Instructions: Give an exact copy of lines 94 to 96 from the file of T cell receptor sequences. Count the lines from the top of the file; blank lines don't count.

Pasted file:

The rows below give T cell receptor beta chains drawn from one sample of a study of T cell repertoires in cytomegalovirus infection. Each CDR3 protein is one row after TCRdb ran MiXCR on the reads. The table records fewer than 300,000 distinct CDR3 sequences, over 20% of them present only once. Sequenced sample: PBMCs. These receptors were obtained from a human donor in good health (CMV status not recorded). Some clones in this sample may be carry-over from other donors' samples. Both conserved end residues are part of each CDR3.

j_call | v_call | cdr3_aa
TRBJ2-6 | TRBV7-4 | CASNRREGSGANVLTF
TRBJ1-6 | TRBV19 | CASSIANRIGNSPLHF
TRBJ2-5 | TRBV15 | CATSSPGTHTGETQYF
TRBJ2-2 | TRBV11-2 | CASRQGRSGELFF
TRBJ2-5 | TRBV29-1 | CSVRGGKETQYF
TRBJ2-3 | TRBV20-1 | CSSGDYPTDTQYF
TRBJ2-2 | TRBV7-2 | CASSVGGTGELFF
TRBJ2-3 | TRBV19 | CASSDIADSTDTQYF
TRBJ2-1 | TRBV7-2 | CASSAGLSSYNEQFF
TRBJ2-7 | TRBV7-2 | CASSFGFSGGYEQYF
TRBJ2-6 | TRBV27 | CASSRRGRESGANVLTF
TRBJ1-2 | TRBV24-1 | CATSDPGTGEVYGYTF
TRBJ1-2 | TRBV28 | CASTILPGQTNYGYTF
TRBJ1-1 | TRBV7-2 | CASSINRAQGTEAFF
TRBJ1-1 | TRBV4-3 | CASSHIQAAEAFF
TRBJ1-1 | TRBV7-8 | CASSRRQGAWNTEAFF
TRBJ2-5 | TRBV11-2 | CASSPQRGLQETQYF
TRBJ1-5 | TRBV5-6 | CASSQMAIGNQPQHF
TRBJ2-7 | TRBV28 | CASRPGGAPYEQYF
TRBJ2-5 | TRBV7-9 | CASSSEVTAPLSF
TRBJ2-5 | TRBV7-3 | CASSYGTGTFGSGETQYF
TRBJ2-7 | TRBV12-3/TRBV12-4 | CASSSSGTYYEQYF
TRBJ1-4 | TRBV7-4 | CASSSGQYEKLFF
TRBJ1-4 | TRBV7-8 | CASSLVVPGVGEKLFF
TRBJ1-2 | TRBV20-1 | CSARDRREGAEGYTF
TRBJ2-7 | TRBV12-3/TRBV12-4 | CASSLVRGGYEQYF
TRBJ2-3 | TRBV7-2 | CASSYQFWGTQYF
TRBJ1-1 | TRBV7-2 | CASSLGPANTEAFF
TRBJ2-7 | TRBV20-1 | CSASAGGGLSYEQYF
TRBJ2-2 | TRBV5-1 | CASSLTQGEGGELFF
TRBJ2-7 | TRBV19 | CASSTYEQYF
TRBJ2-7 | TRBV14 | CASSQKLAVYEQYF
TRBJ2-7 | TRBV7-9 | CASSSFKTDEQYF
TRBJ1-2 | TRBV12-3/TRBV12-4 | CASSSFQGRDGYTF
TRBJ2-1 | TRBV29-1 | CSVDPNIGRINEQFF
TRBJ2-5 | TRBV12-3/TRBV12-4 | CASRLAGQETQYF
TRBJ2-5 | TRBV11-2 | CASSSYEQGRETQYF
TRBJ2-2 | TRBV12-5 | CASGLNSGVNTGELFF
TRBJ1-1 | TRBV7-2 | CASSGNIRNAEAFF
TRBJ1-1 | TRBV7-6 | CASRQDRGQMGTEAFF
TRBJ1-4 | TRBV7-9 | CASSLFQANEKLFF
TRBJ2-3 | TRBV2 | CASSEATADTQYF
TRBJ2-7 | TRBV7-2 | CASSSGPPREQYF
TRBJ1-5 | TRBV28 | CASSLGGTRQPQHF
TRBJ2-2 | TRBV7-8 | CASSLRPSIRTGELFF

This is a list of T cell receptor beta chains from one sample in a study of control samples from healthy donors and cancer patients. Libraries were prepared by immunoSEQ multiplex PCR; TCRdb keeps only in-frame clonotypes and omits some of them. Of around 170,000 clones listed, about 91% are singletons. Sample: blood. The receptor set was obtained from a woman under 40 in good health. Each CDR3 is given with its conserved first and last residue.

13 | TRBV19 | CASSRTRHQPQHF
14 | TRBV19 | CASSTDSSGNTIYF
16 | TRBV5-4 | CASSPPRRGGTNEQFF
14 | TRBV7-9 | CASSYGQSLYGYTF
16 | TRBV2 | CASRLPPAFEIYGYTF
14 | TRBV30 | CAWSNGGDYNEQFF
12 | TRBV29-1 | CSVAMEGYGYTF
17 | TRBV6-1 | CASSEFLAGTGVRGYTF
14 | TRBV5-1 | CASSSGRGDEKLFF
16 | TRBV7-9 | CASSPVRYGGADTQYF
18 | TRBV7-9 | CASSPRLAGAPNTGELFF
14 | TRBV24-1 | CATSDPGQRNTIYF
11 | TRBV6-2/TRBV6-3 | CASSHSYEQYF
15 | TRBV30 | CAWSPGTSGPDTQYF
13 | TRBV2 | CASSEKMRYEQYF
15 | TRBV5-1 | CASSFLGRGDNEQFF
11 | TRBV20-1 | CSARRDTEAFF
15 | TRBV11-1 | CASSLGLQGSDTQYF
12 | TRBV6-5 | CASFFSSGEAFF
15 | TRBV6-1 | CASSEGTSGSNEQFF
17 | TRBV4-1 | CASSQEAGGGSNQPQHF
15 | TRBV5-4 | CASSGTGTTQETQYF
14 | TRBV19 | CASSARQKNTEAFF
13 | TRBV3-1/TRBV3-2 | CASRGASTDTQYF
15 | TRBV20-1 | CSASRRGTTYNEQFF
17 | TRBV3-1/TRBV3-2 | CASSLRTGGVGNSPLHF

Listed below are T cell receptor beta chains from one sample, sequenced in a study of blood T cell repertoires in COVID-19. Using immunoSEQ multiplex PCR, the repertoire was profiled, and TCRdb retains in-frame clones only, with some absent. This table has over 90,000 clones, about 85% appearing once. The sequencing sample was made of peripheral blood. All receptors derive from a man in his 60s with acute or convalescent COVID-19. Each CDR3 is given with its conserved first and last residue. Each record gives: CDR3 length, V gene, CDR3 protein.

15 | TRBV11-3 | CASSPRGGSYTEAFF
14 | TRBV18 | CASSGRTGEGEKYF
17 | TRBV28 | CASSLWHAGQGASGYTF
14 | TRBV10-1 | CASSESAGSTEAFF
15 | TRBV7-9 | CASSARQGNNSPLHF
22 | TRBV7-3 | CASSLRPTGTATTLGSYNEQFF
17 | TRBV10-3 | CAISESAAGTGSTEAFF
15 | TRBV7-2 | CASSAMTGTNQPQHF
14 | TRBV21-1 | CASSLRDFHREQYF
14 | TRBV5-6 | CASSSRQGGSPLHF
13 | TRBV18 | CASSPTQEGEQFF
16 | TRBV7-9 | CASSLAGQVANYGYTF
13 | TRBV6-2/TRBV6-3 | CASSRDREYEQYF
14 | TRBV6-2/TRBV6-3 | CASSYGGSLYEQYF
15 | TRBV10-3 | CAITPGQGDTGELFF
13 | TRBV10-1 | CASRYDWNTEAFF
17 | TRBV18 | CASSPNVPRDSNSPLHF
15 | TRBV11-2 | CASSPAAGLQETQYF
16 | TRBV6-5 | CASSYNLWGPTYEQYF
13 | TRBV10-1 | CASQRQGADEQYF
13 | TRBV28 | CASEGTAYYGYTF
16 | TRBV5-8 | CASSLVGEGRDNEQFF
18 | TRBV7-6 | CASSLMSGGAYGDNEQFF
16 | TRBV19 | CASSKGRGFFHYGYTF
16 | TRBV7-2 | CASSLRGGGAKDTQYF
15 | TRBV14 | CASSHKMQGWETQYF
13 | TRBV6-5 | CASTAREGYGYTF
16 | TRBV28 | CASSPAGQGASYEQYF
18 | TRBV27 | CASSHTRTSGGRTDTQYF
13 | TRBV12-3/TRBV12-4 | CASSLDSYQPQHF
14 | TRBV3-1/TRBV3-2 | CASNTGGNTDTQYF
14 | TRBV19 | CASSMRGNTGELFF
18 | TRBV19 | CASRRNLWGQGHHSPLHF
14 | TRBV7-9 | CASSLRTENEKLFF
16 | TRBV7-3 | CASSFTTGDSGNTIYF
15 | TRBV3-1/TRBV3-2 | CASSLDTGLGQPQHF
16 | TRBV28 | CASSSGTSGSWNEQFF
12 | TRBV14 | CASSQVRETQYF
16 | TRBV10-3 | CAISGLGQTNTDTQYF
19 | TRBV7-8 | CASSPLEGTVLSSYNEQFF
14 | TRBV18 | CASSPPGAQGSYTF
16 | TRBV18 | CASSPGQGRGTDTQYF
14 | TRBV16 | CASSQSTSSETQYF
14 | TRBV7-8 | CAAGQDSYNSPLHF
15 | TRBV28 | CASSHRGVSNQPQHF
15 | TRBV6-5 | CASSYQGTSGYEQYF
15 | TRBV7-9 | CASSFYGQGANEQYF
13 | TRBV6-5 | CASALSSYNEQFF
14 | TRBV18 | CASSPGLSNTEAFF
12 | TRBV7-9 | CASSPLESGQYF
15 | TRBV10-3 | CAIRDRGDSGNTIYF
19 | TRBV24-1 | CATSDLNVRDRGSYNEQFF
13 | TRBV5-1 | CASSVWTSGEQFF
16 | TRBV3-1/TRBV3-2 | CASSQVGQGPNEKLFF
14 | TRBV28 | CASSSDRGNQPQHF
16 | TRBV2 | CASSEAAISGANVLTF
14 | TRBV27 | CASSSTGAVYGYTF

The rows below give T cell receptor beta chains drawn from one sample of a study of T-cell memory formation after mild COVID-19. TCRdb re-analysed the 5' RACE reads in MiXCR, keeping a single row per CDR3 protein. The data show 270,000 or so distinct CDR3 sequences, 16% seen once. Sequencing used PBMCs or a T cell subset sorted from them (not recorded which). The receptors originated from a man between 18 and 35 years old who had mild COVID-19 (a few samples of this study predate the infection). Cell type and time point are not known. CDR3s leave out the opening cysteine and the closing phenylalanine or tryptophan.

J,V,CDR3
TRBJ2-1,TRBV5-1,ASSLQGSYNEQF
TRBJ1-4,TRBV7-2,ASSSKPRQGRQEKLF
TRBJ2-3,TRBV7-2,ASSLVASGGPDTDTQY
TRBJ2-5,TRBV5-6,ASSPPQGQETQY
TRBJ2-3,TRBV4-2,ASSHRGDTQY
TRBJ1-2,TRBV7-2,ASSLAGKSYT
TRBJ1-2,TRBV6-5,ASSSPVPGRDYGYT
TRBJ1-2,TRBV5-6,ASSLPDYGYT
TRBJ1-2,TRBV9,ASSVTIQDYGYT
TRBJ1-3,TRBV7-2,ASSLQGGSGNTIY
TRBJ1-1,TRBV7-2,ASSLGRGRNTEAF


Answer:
16 | TRBV6-5 | CASSYNLWGPTYEQYF
13 | TRBV10-1 | CASQRQGADEQYF
13 | TRBV28 | CASEGTAYYGYTF